From the early 1900’s the African Buffalo has been regarded as one of the most dangerous animals on the beautiful African continent. An African Buffalo has strength to burn and even the ‘King of the Jungle’ (lions) finds it tremendously tough to hunt these massive beasts. Buffalo are gregarious herbivores, moving over the grassy landscapes of Londolozi, picking off the greenest possible pastures to sustain their colossal bodies.
There are however many questions that I am often asked about buffalo – today I am going to share three of the most commonly asked questions about this impressive member of the Big Five.
Three commonly asked questions about the African Buffalo:
Why are buffalo bulls often seen on their own away from the larger herd?
The two main reasons are, wallowing in mud and a constant supply of soft green grass. Buffalo in a herd are continually moving around. These single or small herds of bulls are usually a little older and the hair on their body starts to deteriorate with age. In order to protect themselves against the sun and parasites that might infest the areas without hair they will roll around in pools of mud. The mud serves as a barrier against the sun and parasites. Soft green grass is usually found in areas with a constant supply of water and these buffalo will move and live in these areas owing to the fact that with age their teeth starts wearing down.
Why are buffalo regarded as one the most dangerous animals in Africa, isn’t a lion more dangerous?
When buffalo move away from the herd and live their solitary lives or amalgamate with other buffalo bulls, they leave the protection of the rest of the herd. By doing this they make themselves susceptible to predation. Therefore they tend to be more on their toes, realising that they might have to fight for their life at any given moment. On a recent morning drive we found the Tsalala pride in the Manyelethi River in the Northern Part of the Reserve. One lone buffalo bull moved into the area and was immediately spotted by the almost comatose lions. They gave the buffalo a quick glance and swiftly made their way to their quarry! The buffalo, knowing that he was in a battle of life or death, dropped his head to expose his prodigious horns. The pride soon realised that the buffalo wasn’t going down without a fight! He battled with the pride in a to and fro standoff for about 20 minutes until the lions decided that they wouldn’t risk a limb or injury to pursue this immense creature.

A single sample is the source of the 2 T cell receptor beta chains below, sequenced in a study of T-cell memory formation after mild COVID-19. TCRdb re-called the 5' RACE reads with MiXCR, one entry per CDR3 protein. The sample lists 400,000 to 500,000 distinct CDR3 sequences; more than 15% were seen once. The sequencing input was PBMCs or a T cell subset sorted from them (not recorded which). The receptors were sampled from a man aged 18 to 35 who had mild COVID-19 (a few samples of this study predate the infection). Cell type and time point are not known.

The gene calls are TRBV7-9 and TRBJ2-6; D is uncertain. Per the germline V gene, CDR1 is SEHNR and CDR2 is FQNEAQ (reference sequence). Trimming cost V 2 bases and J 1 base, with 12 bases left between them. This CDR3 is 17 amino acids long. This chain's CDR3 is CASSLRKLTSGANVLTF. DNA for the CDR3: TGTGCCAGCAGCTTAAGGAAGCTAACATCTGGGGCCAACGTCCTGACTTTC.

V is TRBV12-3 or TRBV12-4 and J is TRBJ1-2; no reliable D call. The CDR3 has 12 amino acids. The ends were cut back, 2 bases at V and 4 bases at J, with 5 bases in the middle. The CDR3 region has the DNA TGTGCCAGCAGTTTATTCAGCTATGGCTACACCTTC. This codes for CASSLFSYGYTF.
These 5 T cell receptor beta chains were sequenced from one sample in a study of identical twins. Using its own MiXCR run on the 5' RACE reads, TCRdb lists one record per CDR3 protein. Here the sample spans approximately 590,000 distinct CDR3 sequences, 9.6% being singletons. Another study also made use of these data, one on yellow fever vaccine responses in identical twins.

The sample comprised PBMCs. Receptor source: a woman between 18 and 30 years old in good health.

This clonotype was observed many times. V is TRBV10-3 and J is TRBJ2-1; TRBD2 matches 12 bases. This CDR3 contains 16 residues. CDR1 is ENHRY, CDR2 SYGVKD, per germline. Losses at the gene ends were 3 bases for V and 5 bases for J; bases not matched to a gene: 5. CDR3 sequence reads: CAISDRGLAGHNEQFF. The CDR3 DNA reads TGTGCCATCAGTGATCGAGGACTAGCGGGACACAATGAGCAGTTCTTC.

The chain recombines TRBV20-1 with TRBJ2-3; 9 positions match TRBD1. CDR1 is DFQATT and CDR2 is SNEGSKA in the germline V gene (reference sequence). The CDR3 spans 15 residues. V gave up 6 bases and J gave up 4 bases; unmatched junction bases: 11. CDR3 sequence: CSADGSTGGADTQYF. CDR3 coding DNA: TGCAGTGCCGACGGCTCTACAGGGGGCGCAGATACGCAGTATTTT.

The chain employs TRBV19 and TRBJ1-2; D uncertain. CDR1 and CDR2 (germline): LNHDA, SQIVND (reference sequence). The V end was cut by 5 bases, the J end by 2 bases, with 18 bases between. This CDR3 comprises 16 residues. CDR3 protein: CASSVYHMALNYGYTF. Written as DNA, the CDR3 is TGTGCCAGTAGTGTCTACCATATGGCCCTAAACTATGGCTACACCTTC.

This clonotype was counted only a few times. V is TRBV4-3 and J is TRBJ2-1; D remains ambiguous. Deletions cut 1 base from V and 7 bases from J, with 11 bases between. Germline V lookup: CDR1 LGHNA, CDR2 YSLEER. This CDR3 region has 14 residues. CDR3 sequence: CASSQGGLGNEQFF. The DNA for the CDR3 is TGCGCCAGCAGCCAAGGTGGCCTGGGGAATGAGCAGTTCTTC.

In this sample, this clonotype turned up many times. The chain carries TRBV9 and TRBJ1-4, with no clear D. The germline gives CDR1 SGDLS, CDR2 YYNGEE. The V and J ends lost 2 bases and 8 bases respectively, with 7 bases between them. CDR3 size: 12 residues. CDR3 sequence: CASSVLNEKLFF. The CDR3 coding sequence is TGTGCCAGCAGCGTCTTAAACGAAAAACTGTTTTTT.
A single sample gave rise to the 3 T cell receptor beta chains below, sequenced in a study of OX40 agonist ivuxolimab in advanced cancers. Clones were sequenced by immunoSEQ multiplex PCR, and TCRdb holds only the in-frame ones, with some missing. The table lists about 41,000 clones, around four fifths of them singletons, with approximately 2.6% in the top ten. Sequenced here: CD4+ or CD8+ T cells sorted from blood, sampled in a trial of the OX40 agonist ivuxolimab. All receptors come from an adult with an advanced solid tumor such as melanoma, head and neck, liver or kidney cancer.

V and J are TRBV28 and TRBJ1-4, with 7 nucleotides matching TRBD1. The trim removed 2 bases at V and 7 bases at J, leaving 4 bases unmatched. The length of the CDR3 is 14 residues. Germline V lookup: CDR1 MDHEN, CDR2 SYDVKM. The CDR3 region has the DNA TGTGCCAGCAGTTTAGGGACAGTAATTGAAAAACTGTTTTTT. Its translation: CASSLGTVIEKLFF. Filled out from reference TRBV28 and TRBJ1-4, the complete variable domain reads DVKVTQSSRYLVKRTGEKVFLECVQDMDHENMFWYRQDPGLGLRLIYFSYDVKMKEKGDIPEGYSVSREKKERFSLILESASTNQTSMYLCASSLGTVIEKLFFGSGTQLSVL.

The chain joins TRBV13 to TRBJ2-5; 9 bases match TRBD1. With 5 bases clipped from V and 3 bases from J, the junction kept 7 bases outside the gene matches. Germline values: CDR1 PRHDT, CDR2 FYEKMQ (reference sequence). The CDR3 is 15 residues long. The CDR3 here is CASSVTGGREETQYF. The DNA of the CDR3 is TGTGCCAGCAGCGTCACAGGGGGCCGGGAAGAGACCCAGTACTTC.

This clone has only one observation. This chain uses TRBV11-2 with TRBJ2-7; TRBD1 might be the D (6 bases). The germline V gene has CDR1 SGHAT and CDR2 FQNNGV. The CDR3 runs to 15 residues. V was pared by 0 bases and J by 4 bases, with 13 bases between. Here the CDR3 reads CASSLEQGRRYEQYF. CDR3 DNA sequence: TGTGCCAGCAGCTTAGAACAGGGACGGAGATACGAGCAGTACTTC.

Will other buffalo always protect one another as we saw in the video ‘The battle at Kruger’?
In a herd of buffalo, most of the time yes, but in the case of a small herd, not necessarily! I have been lucky enough to see quite a few attempted hunts on buffalo that went from an almost certain victory for the predators to a resounding loss in a couple of minutes. We have witnessed a pack of 27 wild dogs single out a buffalo cow and as only a wild dog can do, strategically bite them into submission. The cow was on the ground, when all of a sudden the rest of the 400 strong herd came to its rescue. They chased the wild dogs away and stayed with the fallen cow. She however lost too much blood in this battle and eventually the herd left. I have however also seen how a pride of lions hunted and killed a buffalo in a small herd of three. They stalked the buffalo, without giving away their presence… They picked a target, got up and chased it down and overpowered the buffalo! The other two buffalo stood at a safe distance and watched the proceedings. After the incident they went about their normal lives as if nothing happened.
Nothing in nature is set in stone, everything varies! And that is what makes it so exciting to go on a game drive; you just never know what might happen around the next corner. When I think of buffalo, I think about what my tracker always says… “A lone buffalo bull is the most dangerous animal in Africa.” I tend to agree with this statement. They have unbelievable power, courage to burn and a frighteningly bad attitude! Any animal that can fight a lion without backing down should be admired. I will be the first to admit that when I find a buffalo walking along the scenic Sand River that flows through Londolozi, I will look at him and he will look at me and I will then move out of his natural environment and give him what he deserves: Respect.
Written by: Werner Breedt, Londolozi Game Ranger